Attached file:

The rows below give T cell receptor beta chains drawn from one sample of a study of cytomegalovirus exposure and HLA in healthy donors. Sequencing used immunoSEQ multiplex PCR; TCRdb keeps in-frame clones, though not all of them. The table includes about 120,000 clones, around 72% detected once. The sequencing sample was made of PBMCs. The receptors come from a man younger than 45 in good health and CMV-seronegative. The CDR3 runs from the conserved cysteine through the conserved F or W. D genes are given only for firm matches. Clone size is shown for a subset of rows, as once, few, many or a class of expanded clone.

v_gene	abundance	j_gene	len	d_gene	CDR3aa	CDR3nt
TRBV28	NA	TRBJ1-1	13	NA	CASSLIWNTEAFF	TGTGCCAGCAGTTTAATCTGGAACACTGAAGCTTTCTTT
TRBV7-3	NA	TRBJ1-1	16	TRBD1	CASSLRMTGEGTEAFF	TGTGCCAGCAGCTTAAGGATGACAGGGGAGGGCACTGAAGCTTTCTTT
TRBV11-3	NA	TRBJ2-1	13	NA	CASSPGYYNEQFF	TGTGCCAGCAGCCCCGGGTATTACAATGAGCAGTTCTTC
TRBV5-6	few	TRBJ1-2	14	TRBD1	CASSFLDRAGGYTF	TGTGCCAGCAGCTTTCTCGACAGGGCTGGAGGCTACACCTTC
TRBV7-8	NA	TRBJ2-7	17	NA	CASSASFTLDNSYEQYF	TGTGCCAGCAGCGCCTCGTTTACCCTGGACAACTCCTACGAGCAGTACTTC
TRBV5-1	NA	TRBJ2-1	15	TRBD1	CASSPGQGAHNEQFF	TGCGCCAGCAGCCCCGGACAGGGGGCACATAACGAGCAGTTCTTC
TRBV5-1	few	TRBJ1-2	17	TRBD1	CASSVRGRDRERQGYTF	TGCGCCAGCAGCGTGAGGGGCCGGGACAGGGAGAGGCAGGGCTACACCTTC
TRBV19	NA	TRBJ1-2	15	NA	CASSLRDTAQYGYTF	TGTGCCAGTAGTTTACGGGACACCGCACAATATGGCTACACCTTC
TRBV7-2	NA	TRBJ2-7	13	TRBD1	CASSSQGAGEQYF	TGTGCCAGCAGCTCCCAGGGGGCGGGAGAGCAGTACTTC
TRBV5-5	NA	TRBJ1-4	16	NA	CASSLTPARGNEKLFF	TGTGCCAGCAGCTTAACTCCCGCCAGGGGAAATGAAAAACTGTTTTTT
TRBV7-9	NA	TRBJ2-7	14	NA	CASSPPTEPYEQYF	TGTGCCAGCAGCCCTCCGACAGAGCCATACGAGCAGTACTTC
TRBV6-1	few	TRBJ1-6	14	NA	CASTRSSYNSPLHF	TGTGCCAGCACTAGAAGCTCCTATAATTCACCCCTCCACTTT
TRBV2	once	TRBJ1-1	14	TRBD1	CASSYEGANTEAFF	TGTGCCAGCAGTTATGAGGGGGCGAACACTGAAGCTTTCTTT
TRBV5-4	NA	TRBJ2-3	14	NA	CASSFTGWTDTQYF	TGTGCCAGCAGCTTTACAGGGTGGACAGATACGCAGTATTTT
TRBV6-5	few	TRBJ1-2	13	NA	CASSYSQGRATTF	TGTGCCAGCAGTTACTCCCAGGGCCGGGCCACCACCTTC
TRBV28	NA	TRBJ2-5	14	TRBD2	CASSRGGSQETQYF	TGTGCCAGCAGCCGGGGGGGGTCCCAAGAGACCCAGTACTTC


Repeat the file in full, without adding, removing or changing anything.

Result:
The rows below give T cell receptor beta chains drawn from one sample of a study of cytomegalovirus exposure and HLA in healthy donors. Sequencing used immunoSEQ multiplex PCR; TCRdb keeps in-frame clones, though not all of them. The table includes about 120,000 clones, around 72% detected once. The sequencing sample was made of PBMCs. The receptors come from a man younger than 45 in good health and CMV-seronegative. The CDR3 runs from the conserved cysteine through the conserved F or W. D genes are given only for firm matches. Clone size is shown for a subset of rows, as once, few, many or a class of expanded clone.

v_gene	abundance	j_gene	len	d_gene	CDR3aa	CDR3nt
TRBV28	NA	TRBJ1-1	13	NA	CASSLIWNTEAFF	TGTGCCAGCAGTTTAATCTGGAACACTGAAGCTTTCTTT
TRBV7-3	NA	TRBJ1-1	16	TRBD1	CASSLRMTGEGTEAFF	TGTGCCAGCAGCTTAAGGATGACAGGGGAGGGCACTGAAGCTTTCTTT
TRBV11-3	NA	TRBJ2-1	13	NA	CASSPGYYNEQFF	TGTGCCAGCAGCCCCGGGTATTACAATGAGCAGTTCTTC
TRBV5-6	few	TRBJ1-2	14	TRBD1	CASSFLDRAGGYTF	TGTGCCAGCAGCTTTCTCGACAGGGCTGGAGGCTACACCTTC
TRBV7-8	NA	TRBJ2-7	17	NA	CASSASFTLDNSYEQYF	TGTGCCAGCAGCGCCTCGTTTACCCTGGACAACTCCTACGAGCAGTACTTC
TRBV5-1	NA	TRBJ2-1	15	TRBD1	CASSPGQGAHNEQFF	TGCGCCAGCAGCCCCGGACAGGGGGCACATAACGAGCAGTTCTTC
TRBV5-1	few	TRBJ1-2	17	TRBD1	CASSVRGRDRERQGYTF	TGCGCCAGCAGCGTGAGGGGCCGGGACAGGGAGAGGCAGGGCTACACCTTC
TRBV19	NA	TRBJ1-2	15	NA	CASSLRDTAQYGYTF	TGTGCCAGTAGTTTACGGGACACCGCACAATATGGCTACACCTTC
TRBV7-2	NA	TRBJ2-7	13	TRBD1	CASSSQGAGEQYF	TGTGCCAGCAGCTCCCAGGGGGCGGGAGAGCAGTACTTC
TRBV5-5	NA	TRBJ1-4	16	NA	CASSLTPARGNEKLFF	TGTGCCAGCAGCTTAACTCCCGCCAGGGGAAATGAAAAACTGTTTTTT
TRBV7-9	NA	TRBJ2-7	14	NA	CASSPPTEPYEQYF	TGTGCCAGCAGCCCTCCGACAGAGCCATACGAGCAGTACTTC
TRBV6-1	few	TRBJ1-6	14	NA	CASTRSSYNSPLHF	TGTGCCAGCACTAGAAGCTCCTATAATTCACCCCTCCACTTT
TRBV2	once	TRBJ1-1	14	TRBD1	CASSYEGANTEAFF	TGTGCCAGCAGTTATGAGGGGGCGAACACTGAAGCTTTCTTT
TRBV5-4	NA	TRBJ2-3	14	NA	CASSFTGWTDTQYF	TGTGCCAGCAGCTTTACAGGGTGGACAGATACGCAGTATTTT
TRBV6-5	few	TRBJ1-2	13	NA	CASSYSQGRATTF	TGTGCCAGCAGTTACTCCCAGGGCCGGGCCACCACCTTC
TRBV28	NA	TRBJ2-5	14	TRBD2	CASSRGGSQETQYF	TGTGCCAGCAGCCGGGGGGGGTCCCAAGAGACCCAGTACTTC